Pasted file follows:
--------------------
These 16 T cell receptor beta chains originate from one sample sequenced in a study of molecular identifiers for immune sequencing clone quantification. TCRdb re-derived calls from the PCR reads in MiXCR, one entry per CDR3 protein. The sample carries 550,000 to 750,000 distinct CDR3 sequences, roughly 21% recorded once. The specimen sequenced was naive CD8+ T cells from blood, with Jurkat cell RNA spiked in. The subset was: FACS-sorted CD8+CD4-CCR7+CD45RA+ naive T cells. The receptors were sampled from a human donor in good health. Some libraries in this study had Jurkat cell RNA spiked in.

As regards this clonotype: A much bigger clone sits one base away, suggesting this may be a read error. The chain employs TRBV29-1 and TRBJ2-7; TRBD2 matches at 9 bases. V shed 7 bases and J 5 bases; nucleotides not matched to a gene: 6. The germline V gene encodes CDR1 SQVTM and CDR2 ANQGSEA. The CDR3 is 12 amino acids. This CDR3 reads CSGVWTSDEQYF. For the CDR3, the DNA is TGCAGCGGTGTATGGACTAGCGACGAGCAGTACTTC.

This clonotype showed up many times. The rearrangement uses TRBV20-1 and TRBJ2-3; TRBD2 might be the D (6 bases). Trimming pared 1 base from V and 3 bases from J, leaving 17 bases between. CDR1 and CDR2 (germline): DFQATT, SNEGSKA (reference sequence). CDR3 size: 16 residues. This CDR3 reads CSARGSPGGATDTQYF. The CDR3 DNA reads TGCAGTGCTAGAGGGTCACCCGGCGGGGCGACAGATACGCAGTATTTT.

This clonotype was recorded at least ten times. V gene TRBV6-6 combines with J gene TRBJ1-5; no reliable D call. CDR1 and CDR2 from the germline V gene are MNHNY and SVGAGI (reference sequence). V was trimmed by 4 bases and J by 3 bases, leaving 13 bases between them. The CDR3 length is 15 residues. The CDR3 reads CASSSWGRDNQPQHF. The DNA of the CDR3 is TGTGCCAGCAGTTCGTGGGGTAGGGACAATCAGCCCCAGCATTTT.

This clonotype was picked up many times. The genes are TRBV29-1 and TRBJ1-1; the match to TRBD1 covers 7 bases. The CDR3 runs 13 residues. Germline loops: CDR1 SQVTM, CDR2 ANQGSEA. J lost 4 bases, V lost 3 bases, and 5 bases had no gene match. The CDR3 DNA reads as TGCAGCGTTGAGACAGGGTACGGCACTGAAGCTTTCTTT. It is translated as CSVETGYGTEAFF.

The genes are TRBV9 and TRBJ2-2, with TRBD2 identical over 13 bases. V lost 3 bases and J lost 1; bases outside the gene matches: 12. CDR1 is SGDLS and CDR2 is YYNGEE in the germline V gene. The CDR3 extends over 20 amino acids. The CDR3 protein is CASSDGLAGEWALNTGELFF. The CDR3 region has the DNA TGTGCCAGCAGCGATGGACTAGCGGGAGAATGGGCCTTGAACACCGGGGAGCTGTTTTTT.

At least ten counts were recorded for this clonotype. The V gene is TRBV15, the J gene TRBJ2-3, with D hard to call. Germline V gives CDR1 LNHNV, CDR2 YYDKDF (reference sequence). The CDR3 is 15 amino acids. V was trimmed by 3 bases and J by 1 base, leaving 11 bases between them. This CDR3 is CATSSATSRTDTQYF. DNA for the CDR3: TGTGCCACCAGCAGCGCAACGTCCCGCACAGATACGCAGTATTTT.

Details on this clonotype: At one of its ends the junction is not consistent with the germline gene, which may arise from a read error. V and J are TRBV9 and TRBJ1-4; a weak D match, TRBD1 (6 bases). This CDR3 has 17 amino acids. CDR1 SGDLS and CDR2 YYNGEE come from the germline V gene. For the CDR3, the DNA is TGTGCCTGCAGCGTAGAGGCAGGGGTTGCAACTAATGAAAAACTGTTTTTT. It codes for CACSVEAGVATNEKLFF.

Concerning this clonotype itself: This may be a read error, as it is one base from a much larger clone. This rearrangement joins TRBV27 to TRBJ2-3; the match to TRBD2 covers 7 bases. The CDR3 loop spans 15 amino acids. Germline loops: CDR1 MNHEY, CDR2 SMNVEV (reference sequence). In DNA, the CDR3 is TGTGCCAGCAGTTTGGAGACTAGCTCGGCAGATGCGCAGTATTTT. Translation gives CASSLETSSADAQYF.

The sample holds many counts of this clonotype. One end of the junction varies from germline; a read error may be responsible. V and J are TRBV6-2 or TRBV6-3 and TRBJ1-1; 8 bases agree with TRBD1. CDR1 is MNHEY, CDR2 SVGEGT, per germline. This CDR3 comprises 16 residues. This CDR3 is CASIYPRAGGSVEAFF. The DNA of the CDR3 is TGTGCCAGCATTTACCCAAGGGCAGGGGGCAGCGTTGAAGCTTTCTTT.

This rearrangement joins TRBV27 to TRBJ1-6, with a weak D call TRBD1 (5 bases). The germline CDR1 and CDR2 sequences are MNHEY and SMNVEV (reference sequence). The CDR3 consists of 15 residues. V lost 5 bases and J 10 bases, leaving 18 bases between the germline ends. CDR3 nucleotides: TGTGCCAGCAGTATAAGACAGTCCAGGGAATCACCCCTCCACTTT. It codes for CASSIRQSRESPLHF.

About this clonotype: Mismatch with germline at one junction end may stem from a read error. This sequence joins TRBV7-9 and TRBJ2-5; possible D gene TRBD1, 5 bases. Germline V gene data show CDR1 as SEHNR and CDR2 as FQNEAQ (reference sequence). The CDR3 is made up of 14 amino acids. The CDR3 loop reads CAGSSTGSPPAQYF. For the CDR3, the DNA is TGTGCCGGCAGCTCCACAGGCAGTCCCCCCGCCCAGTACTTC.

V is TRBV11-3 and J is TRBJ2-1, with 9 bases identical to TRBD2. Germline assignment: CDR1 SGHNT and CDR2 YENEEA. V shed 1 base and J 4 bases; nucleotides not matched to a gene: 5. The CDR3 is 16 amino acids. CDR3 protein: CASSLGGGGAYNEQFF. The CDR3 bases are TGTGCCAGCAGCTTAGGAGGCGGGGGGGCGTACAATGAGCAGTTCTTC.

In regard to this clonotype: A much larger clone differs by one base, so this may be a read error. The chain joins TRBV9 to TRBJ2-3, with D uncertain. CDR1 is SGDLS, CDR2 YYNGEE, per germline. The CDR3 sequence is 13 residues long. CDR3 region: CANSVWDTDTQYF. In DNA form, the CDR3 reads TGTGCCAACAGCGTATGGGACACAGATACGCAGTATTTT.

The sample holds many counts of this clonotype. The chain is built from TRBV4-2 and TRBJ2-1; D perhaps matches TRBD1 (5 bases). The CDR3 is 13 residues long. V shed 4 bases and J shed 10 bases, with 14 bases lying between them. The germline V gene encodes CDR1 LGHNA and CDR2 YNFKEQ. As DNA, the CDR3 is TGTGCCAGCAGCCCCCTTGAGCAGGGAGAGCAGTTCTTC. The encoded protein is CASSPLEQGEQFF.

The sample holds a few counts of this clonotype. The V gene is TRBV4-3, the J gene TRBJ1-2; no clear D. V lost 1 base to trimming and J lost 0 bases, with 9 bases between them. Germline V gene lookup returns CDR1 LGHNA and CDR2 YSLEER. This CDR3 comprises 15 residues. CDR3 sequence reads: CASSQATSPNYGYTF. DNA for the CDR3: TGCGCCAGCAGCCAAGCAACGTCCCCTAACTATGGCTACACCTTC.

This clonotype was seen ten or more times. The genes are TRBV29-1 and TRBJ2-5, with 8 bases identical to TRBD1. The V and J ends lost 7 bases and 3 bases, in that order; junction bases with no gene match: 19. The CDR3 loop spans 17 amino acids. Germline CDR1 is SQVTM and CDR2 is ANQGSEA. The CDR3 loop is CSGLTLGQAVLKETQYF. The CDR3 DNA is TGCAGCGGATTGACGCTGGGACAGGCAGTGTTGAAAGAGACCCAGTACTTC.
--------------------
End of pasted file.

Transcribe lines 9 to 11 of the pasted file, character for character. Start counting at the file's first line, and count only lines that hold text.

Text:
Concerning this clonotype itself: This may be a read error, as it is one base from a much larger clone. This rearrangement joins TRBV27 to TRBJ2-3; the match to TRBD2 covers 7 bases. The CDR3 loop spans 15 amino acids. Germline loops: CDR1 MNHEY, CDR2 SMNVEV (reference sequence). In DNA, the CDR3 is TGTGCCAGCAGTTTGGAGACTAGCTCGGCAGATGCGCAGTATTTT. Translation gives CASSLETSSADAQYF.

The sample holds many counts of this clonotype. One end of the junction varies from germline; a read error may be responsible. V and J are TRBV6-2 or TRBV6-3 and TRBJ1-1; 8 bases agree with TRBD1. CDR1 is MNHEY, CDR2 SVGEGT, per germline. This CDR3 comprises 16 residues. This CDR3 is CASIYPRAGGSVEAFF. The DNA of the CDR3 is TGTGCCAGCATTTACCCAAGGGCAGGGGGCAGCGTTGAAGCTTTCTTT.

This rearrangement joins TRBV27 to TRBJ1-6, with a weak D call TRBD1 (5 bases). The germline CDR1 and CDR2 sequences are MNHEY and SMNVEV (reference sequence). The CDR3 consists of 15 residues. V lost 5 bases and J 10 bases, leaving 18 bases between the germline ends. CDR3 nucleotides: TGTGCCAGCAGTATAAGACAGTCCAGGGAATCACCCCTCCACTTT. It codes for CASSIRQSRESPLHF.